AUSTIN – A ruling has been made allowing the intervention by a liquor store association in the case Wal-Mart filed regarding its right to sell liquor in Texas.
Wal-Mart filed the case against the Texas Alcoholic Commission alleging that the Commission protects permit holders and violates the U.S. Constitution. Wal-Mart is prohibited from selling liquor in Texas as the law stops publicly owned companies from distributing liquor to its customers.
The Texas Package Stores Association (TPSA), an organization of permit-holding liquor stores, or package stores as it refers to them, filed a motion to intervene in the case as it has an interest in the outcome of the case, which it didn’t believe the Commission would fulfill. It won its ruling in the U.S. Court of Appeals for the 5th Circuit after being denied this motion last year.
Tried before Judge Jennifer Walker Elrod, she made her decision that the TPSA could intervene saying that the association had an interest that could possibly be impaired by the outcome of the case.
While the TPSA is looking to protect 80 years of Texas liquor history, it is also a part of its business model that the law stays intact. No doubt the association wants to protect it members, which includes single-store operators and larger local chains, from the competition that Wal-Mart will bring. Wal-Mart has said if it wins the case, it is looking to build stand-alone liquor stores within the entrances of its current stores.
“Special interest groups are trying to maintain the status quo and rationalize an unconstitutional loophole in Texas law which harms the citizens of Texas,” Anne Hatfield, a spokeswoman for Wal-Mart, told the Southeastern Texas Record. “On behalf of our Texas customers, we are prepared to pursue the case to provide Texans their freedom of choice.”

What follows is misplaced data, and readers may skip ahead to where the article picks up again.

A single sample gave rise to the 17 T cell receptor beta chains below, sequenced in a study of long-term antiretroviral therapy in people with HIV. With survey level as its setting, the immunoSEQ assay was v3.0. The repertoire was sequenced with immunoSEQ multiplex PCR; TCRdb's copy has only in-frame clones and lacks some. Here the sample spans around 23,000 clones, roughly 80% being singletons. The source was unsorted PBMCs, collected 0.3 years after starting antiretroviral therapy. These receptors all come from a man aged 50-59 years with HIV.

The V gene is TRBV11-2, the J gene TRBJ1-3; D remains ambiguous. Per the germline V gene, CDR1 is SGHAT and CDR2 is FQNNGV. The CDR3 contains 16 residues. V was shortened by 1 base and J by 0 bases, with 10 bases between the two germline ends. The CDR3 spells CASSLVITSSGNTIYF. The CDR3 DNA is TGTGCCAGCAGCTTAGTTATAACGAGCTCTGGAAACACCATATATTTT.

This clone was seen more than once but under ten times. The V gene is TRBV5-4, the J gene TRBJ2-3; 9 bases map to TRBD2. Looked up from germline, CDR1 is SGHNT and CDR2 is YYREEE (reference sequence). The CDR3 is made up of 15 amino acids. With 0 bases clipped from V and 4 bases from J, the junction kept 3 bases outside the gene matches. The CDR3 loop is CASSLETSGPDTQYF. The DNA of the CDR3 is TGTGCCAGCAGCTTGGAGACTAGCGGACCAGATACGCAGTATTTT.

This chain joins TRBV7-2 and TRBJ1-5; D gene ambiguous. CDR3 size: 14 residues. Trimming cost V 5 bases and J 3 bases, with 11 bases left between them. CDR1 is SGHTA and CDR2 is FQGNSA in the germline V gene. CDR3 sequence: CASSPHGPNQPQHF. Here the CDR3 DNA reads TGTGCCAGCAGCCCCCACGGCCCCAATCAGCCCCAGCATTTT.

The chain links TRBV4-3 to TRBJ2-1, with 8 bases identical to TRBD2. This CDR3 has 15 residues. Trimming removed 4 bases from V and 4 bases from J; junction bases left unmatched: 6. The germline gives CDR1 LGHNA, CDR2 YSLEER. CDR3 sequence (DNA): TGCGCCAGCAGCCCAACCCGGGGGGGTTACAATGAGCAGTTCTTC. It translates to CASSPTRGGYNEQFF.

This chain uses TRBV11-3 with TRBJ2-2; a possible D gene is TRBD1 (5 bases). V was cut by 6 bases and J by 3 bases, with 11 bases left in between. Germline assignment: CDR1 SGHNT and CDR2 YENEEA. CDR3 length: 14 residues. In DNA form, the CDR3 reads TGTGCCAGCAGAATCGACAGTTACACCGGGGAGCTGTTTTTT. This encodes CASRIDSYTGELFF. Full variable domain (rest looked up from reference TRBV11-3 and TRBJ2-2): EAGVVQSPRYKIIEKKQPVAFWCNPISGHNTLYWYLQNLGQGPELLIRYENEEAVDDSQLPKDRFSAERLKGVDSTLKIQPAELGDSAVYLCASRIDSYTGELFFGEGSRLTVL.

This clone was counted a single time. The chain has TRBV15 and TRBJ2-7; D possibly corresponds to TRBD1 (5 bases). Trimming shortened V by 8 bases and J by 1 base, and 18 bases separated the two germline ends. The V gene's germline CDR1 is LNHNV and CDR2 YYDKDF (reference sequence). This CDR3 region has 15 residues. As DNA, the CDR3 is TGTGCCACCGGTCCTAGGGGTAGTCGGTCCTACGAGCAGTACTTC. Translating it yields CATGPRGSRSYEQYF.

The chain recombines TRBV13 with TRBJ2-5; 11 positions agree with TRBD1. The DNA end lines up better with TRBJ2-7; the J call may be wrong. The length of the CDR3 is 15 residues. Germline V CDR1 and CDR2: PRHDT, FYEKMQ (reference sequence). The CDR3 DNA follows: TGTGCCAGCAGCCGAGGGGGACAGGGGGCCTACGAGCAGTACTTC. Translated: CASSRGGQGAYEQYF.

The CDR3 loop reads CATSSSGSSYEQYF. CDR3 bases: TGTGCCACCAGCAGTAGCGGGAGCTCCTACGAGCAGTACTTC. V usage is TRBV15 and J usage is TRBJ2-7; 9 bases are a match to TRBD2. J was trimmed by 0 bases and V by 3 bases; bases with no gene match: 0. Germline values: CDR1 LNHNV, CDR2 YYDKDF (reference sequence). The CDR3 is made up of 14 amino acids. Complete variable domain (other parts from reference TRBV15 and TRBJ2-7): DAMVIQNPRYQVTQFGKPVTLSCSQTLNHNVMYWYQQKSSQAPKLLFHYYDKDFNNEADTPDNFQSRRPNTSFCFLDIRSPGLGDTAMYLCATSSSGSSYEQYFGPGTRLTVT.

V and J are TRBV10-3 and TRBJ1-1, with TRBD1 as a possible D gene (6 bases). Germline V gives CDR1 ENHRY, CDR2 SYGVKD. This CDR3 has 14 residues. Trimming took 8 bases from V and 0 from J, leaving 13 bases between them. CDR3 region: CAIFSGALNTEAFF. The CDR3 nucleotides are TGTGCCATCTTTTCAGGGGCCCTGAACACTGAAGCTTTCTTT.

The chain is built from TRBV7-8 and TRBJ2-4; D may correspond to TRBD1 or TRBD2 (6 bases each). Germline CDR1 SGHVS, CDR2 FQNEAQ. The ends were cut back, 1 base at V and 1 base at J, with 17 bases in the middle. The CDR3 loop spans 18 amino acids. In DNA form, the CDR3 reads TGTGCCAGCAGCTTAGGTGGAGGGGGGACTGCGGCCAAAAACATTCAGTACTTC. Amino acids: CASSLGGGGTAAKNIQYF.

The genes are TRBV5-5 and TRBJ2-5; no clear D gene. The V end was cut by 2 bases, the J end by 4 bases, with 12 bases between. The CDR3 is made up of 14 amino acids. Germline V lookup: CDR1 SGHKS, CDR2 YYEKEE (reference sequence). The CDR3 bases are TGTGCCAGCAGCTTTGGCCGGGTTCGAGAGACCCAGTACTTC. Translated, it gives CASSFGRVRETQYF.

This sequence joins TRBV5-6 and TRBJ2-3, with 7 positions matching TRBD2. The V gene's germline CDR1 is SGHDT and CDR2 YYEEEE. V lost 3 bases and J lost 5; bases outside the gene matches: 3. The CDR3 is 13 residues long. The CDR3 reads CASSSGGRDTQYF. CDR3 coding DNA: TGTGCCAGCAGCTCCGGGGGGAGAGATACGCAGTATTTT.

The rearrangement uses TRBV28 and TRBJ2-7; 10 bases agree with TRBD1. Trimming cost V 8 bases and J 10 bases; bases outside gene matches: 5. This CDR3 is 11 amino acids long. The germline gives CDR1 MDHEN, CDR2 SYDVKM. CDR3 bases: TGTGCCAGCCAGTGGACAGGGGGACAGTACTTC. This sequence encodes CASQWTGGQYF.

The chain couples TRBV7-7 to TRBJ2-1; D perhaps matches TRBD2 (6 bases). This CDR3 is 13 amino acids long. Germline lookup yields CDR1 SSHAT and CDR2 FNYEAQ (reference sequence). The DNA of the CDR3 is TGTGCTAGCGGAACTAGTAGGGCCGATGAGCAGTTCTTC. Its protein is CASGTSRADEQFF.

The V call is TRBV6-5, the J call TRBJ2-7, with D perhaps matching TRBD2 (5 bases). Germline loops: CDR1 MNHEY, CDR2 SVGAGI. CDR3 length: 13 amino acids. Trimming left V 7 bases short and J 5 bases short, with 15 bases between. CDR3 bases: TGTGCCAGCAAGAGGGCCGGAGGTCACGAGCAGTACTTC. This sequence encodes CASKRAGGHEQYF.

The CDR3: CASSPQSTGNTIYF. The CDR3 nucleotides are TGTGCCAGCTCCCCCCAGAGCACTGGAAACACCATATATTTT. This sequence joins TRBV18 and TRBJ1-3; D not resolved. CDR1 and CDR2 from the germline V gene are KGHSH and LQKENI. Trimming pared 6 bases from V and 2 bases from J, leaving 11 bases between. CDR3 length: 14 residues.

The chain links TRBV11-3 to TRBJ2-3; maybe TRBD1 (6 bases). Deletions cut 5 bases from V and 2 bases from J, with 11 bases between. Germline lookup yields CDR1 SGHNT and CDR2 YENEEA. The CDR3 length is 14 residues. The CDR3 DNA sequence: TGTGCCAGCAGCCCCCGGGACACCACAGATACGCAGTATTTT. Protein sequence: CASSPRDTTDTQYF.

Wal-Mart has a vested interest in selling liquor in Texas as it has more than 500 stores throughout it. It currently is allowed to sell liquor in 25 states and is fighting a law in Texas that it claims is “irrational.”
claims in its suit that the liquor law violated the Equal Protection Clause, Commerce Clause, and Comity Clause of the U.S. Constitution.
While the law clear states that publicly held companies can’t sell liquor, it does provide a clause for publicly owned hotels to do so. It also allows for private companies to hold five liquor permits, with a clause that family members can open independent stores and transfer the permit to a private business.
The TPSA intervened in the case with the Commission as it saw it willing to accept a procedural change in the case, while the TPSA is looking to keep the law intact. Elrod saw that the TPSA had a much narrower mission than the Commission as it was looking to protect its members’ businesses with the law.
The Texas Alcoholic Beverage Code came into effect in 1977 and allows the Commission to decide on who gets permits and licenses throughout the alcoholic beverage industry. It can grant, refuse, suspend or cancel permits and licenses as it sees fit.
The TPSA is being represented by Attorney Alan Waldrop from Terrill & Waldrop. Wal-Mart’s legal counsel includes Partner Alex Kaplan from Susman Godfrey.
When contacted, the TPSA said it is not commenting on the case at this time.